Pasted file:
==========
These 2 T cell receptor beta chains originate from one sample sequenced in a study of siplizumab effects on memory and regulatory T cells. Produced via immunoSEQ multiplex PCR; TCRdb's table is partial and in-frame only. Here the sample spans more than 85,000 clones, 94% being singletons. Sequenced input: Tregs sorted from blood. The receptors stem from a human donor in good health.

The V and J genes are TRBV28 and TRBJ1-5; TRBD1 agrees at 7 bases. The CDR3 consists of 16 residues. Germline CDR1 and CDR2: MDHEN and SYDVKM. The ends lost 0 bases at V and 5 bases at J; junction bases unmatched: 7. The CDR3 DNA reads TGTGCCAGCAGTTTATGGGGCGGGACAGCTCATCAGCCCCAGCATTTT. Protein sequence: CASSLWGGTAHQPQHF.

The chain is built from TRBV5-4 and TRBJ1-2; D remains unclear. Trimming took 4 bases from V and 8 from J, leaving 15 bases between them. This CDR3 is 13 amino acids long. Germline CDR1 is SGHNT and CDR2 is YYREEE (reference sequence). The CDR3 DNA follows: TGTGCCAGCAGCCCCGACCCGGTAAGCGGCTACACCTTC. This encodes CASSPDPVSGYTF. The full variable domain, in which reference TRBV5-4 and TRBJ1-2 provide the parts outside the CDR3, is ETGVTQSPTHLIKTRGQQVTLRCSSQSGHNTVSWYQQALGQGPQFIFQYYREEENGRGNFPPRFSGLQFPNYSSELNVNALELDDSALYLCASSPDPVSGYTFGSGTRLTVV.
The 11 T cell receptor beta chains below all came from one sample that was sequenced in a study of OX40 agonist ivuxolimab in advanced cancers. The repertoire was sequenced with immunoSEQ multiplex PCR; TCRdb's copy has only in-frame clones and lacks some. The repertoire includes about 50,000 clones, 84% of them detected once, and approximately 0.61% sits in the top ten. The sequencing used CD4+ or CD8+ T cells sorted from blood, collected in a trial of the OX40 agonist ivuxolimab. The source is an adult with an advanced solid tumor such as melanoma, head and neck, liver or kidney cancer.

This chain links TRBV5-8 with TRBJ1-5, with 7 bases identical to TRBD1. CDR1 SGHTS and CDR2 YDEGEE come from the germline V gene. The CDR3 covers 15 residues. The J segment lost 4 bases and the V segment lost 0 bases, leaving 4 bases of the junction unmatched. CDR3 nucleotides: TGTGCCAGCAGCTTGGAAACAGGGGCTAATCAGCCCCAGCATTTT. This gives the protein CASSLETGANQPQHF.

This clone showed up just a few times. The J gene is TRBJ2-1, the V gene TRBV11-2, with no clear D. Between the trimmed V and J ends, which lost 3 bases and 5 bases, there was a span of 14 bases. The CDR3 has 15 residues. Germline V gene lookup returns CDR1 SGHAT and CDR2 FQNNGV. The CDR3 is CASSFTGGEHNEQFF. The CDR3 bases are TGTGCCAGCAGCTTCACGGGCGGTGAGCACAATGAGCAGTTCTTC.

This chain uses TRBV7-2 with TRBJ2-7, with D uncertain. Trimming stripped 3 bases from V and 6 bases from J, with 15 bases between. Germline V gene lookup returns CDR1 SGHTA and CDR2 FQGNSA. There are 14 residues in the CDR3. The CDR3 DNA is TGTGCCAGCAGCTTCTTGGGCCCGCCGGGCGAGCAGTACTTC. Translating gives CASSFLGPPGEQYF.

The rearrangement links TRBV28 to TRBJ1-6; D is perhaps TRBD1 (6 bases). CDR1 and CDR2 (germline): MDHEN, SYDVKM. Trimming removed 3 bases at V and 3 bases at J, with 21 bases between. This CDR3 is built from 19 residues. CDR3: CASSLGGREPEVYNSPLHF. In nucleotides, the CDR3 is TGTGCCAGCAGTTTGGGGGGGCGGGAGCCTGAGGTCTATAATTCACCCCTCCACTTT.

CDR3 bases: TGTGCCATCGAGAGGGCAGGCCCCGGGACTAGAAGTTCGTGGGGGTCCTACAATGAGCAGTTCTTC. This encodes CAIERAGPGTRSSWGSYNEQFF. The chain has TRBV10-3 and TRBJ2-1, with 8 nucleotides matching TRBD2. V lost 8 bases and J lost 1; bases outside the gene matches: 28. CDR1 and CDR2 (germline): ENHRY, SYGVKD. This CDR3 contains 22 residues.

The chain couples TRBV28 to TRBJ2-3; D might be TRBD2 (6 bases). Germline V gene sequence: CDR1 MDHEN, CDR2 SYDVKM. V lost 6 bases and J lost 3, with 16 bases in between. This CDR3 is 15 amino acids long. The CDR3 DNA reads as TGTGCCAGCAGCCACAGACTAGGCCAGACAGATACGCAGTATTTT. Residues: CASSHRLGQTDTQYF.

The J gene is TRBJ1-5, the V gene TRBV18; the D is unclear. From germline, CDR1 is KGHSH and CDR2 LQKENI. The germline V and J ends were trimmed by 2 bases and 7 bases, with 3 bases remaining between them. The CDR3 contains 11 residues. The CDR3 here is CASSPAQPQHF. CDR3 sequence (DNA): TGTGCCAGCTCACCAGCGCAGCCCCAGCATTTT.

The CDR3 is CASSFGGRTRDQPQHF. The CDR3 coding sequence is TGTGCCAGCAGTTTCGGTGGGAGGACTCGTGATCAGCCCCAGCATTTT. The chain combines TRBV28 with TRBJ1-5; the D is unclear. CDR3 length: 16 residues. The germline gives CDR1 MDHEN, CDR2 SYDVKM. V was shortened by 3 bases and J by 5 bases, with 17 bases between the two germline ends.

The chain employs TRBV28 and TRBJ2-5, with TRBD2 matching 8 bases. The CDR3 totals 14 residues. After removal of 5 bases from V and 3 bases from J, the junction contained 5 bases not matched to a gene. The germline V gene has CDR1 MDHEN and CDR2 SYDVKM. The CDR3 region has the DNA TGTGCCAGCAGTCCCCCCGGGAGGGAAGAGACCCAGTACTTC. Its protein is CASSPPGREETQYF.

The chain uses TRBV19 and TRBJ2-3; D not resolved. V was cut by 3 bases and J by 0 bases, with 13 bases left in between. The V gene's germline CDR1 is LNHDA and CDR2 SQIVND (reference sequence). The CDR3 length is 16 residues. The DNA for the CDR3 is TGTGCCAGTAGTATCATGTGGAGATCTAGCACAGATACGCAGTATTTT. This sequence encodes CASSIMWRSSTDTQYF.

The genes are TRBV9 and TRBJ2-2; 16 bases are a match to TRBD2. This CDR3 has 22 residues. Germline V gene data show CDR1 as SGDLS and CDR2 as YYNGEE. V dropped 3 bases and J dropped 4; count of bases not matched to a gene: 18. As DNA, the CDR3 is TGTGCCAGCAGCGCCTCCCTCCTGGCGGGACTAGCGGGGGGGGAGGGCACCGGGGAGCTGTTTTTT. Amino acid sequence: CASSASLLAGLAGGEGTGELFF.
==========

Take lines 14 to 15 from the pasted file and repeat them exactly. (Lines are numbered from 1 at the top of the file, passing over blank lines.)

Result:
The chain uses TRBV19 and TRBJ2-3; D not resolved. V was cut by 3 bases and J by 0 bases, with 13 bases left in between. The V gene's germline CDR1 is LNHDA and CDR2 SQIVND (reference sequence). The CDR3 length is 16 residues. The DNA for the CDR3 is TGTGCCAGTAGTATCATGTGGAGATCTAGCACAGATACGCAGTATTTT. This sequence encodes CASSIMWRSSTDTQYF.

The genes are TRBV9 and TRBJ2-2; 16 bases are a match to TRBD2. This CDR3 has 22 residues. Germline V gene data show CDR1 as SGDLS and CDR2 as YYNGEE. V dropped 3 bases and J dropped 4; count of bases not matched to a gene: 18. As DNA, the CDR3 is TGTGCCAGCAGCGCCTCCCTCCTGGCGGGACTAGCGGGGGGGGAGGGCACCGGGGAGCTGTTTTTT. Amino acid sequence: CASSASLLAGLAGGEGTGELFF.